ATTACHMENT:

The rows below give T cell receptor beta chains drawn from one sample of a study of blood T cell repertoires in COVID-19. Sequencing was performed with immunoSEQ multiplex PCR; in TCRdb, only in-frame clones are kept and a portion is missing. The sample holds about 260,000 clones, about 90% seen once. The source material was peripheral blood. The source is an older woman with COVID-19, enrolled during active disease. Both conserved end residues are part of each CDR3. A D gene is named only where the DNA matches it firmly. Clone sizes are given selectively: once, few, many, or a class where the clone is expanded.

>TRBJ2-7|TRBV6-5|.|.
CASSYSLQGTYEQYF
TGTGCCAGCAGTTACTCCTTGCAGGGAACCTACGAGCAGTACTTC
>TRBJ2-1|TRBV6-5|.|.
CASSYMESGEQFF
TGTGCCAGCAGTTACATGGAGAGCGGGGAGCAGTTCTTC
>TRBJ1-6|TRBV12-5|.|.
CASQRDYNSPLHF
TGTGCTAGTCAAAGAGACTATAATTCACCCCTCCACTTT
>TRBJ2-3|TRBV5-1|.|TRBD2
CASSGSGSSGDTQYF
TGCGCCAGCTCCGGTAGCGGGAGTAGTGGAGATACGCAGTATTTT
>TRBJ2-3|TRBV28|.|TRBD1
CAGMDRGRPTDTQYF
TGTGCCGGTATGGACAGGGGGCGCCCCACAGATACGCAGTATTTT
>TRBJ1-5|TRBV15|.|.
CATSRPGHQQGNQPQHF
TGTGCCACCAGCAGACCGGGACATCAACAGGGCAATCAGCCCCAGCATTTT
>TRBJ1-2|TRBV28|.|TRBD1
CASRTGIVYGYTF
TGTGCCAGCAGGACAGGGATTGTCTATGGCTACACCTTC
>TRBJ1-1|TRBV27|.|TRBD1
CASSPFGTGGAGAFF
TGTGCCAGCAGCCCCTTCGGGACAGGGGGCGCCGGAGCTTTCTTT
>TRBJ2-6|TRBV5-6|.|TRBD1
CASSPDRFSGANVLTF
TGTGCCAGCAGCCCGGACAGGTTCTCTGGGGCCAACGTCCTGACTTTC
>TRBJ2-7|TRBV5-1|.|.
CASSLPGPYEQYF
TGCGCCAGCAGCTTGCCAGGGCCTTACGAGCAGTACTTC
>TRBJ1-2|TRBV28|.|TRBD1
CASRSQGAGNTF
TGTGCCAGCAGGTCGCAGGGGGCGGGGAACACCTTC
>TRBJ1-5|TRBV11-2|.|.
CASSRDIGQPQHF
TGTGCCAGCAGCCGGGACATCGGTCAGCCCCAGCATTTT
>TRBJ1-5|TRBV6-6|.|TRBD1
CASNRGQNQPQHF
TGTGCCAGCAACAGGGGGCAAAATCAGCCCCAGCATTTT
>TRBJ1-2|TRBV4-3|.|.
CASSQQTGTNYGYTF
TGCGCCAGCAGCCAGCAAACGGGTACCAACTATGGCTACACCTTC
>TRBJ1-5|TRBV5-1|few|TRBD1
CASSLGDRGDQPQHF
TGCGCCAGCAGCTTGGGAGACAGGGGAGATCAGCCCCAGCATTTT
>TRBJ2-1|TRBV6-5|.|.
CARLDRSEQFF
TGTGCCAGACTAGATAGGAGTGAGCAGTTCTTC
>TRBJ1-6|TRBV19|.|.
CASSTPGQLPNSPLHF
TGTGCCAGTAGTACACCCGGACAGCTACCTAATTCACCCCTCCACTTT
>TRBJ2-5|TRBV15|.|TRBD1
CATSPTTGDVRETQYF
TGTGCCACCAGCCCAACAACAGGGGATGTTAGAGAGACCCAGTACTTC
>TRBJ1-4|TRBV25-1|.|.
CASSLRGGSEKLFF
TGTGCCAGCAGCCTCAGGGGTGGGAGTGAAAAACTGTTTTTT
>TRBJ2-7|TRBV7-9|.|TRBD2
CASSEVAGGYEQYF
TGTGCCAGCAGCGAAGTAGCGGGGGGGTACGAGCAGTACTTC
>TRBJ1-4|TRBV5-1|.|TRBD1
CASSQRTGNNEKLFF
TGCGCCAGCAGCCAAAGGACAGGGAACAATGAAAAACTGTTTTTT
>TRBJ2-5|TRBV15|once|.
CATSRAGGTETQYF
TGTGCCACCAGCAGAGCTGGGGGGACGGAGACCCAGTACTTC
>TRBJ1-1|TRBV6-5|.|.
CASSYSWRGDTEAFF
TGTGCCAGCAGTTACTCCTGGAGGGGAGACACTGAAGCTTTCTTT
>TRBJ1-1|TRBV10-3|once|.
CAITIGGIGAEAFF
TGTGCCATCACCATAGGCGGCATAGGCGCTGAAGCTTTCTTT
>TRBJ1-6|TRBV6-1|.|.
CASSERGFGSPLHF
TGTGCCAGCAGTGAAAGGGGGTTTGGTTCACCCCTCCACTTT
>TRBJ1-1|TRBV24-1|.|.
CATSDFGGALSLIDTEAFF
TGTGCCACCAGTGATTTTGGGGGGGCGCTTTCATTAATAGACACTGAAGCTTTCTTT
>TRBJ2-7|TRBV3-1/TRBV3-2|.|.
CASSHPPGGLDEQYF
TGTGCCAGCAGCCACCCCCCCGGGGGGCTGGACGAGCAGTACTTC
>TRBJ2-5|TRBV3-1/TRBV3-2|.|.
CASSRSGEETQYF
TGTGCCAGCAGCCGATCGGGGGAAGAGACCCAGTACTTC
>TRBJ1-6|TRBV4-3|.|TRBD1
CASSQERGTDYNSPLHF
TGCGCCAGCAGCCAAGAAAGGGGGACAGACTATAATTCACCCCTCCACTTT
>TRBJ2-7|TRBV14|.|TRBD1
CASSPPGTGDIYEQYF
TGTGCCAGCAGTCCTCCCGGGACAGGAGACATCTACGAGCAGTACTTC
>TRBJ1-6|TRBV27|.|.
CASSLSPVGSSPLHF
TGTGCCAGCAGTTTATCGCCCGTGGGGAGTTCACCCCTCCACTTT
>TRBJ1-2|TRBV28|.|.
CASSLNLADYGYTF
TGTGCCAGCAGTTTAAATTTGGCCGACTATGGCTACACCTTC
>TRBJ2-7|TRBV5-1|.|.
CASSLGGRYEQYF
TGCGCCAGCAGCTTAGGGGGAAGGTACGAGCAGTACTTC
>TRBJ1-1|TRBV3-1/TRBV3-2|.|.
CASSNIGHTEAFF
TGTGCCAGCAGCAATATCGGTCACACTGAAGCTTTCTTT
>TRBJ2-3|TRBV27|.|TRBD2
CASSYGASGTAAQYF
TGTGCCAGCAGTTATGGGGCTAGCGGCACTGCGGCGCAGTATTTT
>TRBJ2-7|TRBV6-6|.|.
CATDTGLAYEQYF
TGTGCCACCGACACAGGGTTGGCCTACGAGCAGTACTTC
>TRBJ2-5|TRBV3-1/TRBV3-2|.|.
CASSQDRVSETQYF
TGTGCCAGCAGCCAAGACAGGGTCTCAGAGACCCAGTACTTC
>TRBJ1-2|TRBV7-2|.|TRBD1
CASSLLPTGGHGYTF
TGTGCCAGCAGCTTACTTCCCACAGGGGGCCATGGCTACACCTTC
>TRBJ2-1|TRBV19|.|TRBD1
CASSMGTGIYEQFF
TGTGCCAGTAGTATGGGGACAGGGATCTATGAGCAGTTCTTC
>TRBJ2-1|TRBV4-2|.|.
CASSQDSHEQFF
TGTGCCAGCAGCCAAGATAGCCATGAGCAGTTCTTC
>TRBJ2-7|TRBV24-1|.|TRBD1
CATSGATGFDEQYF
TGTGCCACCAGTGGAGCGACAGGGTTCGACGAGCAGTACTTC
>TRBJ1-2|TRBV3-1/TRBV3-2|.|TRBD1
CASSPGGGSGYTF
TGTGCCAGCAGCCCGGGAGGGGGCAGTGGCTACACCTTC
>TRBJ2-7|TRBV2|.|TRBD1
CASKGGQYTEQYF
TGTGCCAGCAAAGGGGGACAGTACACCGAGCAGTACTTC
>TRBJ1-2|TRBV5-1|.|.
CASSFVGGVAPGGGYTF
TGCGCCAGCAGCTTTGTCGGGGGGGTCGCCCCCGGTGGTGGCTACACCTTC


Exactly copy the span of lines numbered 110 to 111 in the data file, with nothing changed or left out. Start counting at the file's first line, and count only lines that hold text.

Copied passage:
>TRBJ2-5|TRBV3-1/TRBV3-2|.|.
CASSQDRVSETQYF